Industries such as automotive, material handling and food services, all of which have small parts that must be kept separate, organized and properly oriented, employ plastic trays on a regular basis for the fulfillment of the aforementioned tasks as well as to catch excess materials such as oil or water. Surgical or instrument plastic trays are also used in medical and dental settings. Cafeteria trays are another popular application for plastic trays which may be produced at a high rate of production when large quantities of uniform and stackable trays may be required. Reproducibility is also an important factor in the horticultural use of plastic seed trays for sowing and plant cuttings. These trays, and others for parts handling or product display and retail, are often made with individual cavities. Other options for plastic trays include sizes and colors. A number of stock and custom options are readily made available for long-term or single-use as needed. It is important to consider the dimensions, thickness, orientation, lip height and strength of a tray with regards for its intended use.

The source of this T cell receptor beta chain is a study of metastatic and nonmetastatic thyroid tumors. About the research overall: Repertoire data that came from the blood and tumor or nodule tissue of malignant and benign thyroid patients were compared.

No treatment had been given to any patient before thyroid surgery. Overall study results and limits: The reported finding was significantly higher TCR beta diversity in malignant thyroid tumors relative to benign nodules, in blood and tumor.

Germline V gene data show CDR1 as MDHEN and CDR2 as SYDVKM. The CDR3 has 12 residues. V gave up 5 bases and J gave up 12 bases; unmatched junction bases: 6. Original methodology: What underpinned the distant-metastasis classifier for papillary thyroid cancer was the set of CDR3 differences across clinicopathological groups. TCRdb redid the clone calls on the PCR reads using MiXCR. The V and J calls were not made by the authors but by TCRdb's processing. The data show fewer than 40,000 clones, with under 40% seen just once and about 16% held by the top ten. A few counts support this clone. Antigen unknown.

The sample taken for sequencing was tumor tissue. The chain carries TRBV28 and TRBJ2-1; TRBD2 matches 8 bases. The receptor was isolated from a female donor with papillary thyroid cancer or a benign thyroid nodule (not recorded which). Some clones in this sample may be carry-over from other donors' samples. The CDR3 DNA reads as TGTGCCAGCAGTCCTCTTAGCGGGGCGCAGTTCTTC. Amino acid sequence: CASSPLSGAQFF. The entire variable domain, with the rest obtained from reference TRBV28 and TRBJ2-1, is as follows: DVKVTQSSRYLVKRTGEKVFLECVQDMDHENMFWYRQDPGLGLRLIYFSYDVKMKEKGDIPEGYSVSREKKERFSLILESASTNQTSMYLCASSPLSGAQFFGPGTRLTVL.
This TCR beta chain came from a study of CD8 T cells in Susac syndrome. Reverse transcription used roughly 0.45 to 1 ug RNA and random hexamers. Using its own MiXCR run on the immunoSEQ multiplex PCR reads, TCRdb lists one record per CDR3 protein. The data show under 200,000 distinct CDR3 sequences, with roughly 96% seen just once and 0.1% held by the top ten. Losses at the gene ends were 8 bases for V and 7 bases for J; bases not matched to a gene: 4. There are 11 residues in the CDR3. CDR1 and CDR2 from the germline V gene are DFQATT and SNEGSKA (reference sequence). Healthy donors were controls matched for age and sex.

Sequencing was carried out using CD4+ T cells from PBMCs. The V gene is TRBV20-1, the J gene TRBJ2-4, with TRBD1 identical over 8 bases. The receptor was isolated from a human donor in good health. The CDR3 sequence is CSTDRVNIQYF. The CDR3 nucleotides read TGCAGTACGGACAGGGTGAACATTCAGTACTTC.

Like most vacuum formed plastics, plastic trays are inexpensive to produce but yield a high strength to weigh ration making them ideal for shipping, packaging and transport applications among others. Also known as blister trays as they are produced in a fashion similar to blister packs, trays begin as extruded or rolled sheets of plastic that are fed into an electric, natural gas or infrared heating system. High grades of polystyrene (PS) are most often used in the production of plastic trays, though polyethylene, PVC, and PETG may also be used. Heating such materials is the first step of all thermoforming and vacuum forming processes as the warmth causes the plastic to become soft and pliable. Warm sheets are then guided into a form station where presses or stamps adhere the material to a mold, usually the inverse of the desired tray shape. A vacuum is used to pull the material into the mold by removing all excess air for a perfect fit. The plastic is cooled in this position, returning it to a rigid state. When needed, reverse airflow from the vacuum vent may be used to break the hold on the plastic and eject the newly made form. Secondary processes such as trimming and coating are applied as needed as are aesthetic operations such as painting and printing.